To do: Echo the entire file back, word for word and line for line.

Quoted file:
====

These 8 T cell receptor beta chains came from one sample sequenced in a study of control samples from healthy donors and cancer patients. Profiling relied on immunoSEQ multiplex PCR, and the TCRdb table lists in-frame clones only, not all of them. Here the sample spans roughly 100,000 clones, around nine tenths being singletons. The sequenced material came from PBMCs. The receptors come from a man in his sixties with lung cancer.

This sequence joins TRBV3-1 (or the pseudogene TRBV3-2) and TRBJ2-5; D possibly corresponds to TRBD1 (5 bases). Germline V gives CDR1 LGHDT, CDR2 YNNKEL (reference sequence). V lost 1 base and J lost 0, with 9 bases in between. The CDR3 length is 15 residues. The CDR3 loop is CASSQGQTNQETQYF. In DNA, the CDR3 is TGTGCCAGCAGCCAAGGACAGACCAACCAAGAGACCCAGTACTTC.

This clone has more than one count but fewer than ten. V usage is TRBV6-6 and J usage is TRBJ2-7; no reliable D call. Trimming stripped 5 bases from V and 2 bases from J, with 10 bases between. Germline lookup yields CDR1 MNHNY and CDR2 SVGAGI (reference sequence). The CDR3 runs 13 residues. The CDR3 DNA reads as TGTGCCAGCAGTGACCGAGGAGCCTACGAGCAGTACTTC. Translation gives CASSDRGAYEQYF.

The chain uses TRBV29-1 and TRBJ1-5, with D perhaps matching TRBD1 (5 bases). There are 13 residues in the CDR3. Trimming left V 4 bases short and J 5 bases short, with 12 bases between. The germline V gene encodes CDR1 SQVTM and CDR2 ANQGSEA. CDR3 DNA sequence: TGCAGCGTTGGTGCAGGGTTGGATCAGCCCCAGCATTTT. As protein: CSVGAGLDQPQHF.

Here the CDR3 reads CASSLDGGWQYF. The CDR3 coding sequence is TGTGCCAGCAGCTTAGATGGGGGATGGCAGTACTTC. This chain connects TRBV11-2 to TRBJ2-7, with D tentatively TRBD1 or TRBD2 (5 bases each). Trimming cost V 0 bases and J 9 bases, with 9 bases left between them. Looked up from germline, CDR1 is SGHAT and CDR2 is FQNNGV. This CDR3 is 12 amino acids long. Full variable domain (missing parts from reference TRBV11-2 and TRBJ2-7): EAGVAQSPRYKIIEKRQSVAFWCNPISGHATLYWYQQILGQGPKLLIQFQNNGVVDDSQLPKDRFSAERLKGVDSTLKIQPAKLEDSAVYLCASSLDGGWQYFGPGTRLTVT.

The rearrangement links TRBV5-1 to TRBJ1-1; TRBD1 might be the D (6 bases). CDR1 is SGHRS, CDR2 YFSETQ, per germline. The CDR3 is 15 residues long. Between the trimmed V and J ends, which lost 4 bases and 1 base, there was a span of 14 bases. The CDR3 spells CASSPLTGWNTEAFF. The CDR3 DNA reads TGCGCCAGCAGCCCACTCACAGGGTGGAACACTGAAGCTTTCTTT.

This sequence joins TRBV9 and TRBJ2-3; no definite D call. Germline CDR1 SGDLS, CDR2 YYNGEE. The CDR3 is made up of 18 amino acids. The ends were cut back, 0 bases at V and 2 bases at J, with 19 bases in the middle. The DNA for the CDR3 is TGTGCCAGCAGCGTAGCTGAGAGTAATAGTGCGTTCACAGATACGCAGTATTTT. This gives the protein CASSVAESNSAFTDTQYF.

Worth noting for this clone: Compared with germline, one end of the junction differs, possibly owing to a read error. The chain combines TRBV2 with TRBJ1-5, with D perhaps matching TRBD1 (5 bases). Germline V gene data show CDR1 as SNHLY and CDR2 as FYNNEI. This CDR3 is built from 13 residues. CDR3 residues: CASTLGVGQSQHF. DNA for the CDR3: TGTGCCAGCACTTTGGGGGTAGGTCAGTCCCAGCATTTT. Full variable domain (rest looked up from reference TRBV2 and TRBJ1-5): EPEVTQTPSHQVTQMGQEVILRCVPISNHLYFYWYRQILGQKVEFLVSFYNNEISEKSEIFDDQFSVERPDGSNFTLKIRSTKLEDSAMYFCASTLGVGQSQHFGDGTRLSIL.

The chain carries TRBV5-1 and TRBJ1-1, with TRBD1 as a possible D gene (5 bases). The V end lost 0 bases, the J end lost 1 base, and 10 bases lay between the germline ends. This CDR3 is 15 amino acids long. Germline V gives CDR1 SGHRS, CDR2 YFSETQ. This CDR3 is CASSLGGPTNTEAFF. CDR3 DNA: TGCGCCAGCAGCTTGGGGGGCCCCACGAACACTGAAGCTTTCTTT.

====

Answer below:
These 8 T cell receptor beta chains came from one sample sequenced in a study of control samples from healthy donors and cancer patients. Profiling relied on immunoSEQ multiplex PCR, and the TCRdb table lists in-frame clones only, not all of them. Here the sample spans roughly 100,000 clones, around nine tenths being singletons. The sequenced material came from PBMCs. The receptors come from a man in his sixties with lung cancer.

This sequence joins TRBV3-1 (or the pseudogene TRBV3-2) and TRBJ2-5; D possibly corresponds to TRBD1 (5 bases). Germline V gives CDR1 LGHDT, CDR2 YNNKEL (reference sequence). V lost 1 base and J lost 0, with 9 bases in between. The CDR3 length is 15 residues. The CDR3 loop is CASSQGQTNQETQYF. In DNA, the CDR3 is TGTGCCAGCAGCCAAGGACAGACCAACCAAGAGACCCAGTACTTC.

This clone has more than one count but fewer than ten. V usage is TRBV6-6 and J usage is TRBJ2-7; no reliable D call. Trimming stripped 5 bases from V and 2 bases from J, with 10 bases between. Germline lookup yields CDR1 MNHNY and CDR2 SVGAGI (reference sequence). The CDR3 runs 13 residues. The CDR3 DNA reads as TGTGCCAGCAGTGACCGAGGAGCCTACGAGCAGTACTTC. Translation gives CASSDRGAYEQYF.

The chain uses TRBV29-1 and TRBJ1-5, with D perhaps matching TRBD1 (5 bases). There are 13 residues in the CDR3. Trimming left V 4 bases short and J 5 bases short, with 12 bases between. The germline V gene encodes CDR1 SQVTM and CDR2 ANQGSEA. CDR3 DNA sequence: TGCAGCGTTGGTGCAGGGTTGGATCAGCCCCAGCATTTT. As protein: CSVGAGLDQPQHF.

Here the CDR3 reads CASSLDGGWQYF. The CDR3 coding sequence is TGTGCCAGCAGCTTAGATGGGGGATGGCAGTACTTC. This chain connects TRBV11-2 to TRBJ2-7, with D tentatively TRBD1 or TRBD2 (5 bases each). Trimming cost V 0 bases and J 9 bases, with 9 bases left between them. Looked up from germline, CDR1 is SGHAT and CDR2 is FQNNGV. This CDR3 is 12 amino acids long. Full variable domain (missing parts from reference TRBV11-2 and TRBJ2-7): EAGVAQSPRYKIIEKRQSVAFWCNPISGHATLYWYQQILGQGPKLLIQFQNNGVVDDSQLPKDRFSAERLKGVDSTLKIQPAKLEDSAVYLCASSLDGGWQYFGPGTRLTVT.

The rearrangement links TRBV5-1 to TRBJ1-1; TRBD1 might be the D (6 bases). CDR1 is SGHRS, CDR2 YFSETQ, per germline. The CDR3 is 15 residues long. Between the trimmed V and J ends, which lost 4 bases and 1 base, there was a span of 14 bases. The CDR3 spells CASSPLTGWNTEAFF. The CDR3 DNA reads TGCGCCAGCAGCCCACTCACAGGGTGGAACACTGAAGCTTTCTTT.

This sequence joins TRBV9 and TRBJ2-3; no definite D call. Germline CDR1 SGDLS, CDR2 YYNGEE. The CDR3 is made up of 18 amino acids. The ends were cut back, 0 bases at V and 2 bases at J, with 19 bases in the middle. The DNA for the CDR3 is TGTGCCAGCAGCGTAGCTGAGAGTAATAGTGCGTTCACAGATACGCAGTATTTT. This gives the protein CASSVAESNSAFTDTQYF.

Worth noting for this clone: Compared with germline, one end of the junction differs, possibly owing to a read error. The chain combines TRBV2 with TRBJ1-5, with D perhaps matching TRBD1 (5 bases). Germline V gene data show CDR1 as SNHLY and CDR2 as FYNNEI. This CDR3 is built from 13 residues. CDR3 residues: CASTLGVGQSQHF. DNA for the CDR3: TGTGCCAGCACTTTGGGGGTAGGTCAGTCCCAGCATTTT. Full variable domain (rest looked up from reference TRBV2 and TRBJ1-5): EPEVTQTPSHQVTQMGQEVILRCVPISNHLYFYWYRQILGQKVEFLVSFYNNEISEKSEIFDDQFSVERPDGSNFTLKIRSTKLEDSAMYFCASTLGVGQSQHFGDGTRLSIL.

The chain carries TRBV5-1 and TRBJ1-1, with TRBD1 as a possible D gene (5 bases). The V end lost 0 bases, the J end lost 1 base, and 10 bases lay between the germline ends. This CDR3 is 15 amino acids long. Germline V gives CDR1 SGHRS, CDR2 YFSETQ. This CDR3 is CASSLGGPTNTEAFF. CDR3 DNA: TGCGCCAGCAGCTTGGGGGGCCCCACGAACACTGAAGCTTTCTTT.